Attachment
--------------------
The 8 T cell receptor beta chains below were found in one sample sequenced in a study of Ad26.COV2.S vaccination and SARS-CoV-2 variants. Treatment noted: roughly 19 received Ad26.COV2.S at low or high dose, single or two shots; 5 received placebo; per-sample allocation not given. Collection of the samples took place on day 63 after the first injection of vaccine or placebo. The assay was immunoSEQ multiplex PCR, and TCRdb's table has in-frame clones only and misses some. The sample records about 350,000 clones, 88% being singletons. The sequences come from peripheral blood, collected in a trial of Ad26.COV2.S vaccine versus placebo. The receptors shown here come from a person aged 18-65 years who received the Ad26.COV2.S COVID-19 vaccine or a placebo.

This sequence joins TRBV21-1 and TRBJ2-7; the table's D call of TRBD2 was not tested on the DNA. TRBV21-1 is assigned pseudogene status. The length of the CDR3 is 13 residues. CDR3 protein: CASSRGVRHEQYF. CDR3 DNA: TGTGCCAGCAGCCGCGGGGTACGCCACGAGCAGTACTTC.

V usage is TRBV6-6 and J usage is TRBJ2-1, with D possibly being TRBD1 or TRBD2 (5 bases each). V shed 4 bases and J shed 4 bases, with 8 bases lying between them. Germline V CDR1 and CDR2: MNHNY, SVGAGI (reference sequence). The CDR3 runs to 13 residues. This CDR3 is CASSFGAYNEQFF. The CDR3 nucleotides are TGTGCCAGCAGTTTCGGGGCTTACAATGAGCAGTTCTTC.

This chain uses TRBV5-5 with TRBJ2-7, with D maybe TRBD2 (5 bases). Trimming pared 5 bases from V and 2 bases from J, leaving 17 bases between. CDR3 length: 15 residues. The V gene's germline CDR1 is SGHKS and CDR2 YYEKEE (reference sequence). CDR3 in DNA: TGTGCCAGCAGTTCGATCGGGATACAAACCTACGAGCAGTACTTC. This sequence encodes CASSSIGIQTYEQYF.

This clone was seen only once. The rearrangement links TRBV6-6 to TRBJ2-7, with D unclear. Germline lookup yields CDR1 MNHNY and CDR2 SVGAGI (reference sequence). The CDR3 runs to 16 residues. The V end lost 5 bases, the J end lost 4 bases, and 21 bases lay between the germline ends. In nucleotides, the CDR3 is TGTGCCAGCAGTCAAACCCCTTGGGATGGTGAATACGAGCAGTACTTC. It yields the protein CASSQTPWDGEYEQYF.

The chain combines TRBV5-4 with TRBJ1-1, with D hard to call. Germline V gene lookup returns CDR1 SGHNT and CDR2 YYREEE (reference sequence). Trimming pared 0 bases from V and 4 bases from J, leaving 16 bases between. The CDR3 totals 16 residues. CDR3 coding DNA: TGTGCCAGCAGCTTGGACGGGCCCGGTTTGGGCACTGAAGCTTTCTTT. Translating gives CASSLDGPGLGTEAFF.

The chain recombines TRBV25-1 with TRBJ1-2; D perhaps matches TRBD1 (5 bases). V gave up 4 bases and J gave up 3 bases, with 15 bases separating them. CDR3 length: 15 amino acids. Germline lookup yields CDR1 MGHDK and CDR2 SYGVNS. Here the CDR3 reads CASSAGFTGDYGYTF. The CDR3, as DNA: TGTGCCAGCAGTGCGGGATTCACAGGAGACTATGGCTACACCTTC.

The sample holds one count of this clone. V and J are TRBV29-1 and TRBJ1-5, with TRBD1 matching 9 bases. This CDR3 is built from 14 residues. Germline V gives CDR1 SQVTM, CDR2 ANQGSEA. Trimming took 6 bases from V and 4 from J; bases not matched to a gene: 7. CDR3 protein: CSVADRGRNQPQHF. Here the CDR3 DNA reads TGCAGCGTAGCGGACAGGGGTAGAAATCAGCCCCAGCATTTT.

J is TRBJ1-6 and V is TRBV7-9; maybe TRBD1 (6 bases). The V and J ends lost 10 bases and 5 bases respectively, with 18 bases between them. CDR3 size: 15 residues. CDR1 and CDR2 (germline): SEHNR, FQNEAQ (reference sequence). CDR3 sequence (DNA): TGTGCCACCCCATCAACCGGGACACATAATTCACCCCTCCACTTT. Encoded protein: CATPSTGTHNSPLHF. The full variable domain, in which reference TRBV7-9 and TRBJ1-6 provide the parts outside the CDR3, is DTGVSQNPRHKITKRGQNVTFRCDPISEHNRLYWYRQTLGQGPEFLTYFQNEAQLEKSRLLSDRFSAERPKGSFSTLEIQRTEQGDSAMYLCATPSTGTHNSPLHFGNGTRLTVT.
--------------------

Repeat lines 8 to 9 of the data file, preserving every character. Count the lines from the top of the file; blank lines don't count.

The sample holds one count of this clone. V and J are TRBV29-1 and TRBJ1-5, with TRBD1 matching 9 bases. This CDR3 is built from 14 residues. Germline V gives CDR1 SQVTM, CDR2 ANQGSEA. Trimming took 6 bases from V and 4 from J; bases not matched to a gene: 7. CDR3 protein: CSVADRGRNQPQHF. Here the CDR3 DNA reads TGCAGCGTAGCGGACAGGGGTAGAAATCAGCCCCAGCATTTT.

J is TRBJ1-6 and V is TRBV7-9; maybe TRBD1 (6 bases). The V and J ends lost 10 bases and 5 bases respectively, with 18 bases between them. CDR3 size: 15 residues. CDR1 and CDR2 (germline): SEHNR, FQNEAQ (reference sequence). CDR3 sequence (DNA): TGTGCCACCCCATCAACCGGGACACATAATTCACCCCTCCACTTT. Encoded protein: CATPSTGTHNSPLHF. The full variable domain, in which reference TRBV7-9 and TRBJ1-6 provide the parts outside the CDR3, is DTGVSQNPRHKITKRGQNVTFRCDPISEHNRLYWYRQTLGQGPEFLTYFQNEAQLEKSRLLSDRFSAERPKGSFSTLEIQRTEQGDSAMYLCATPSTGTHNSPLHFGNGTRLTVT.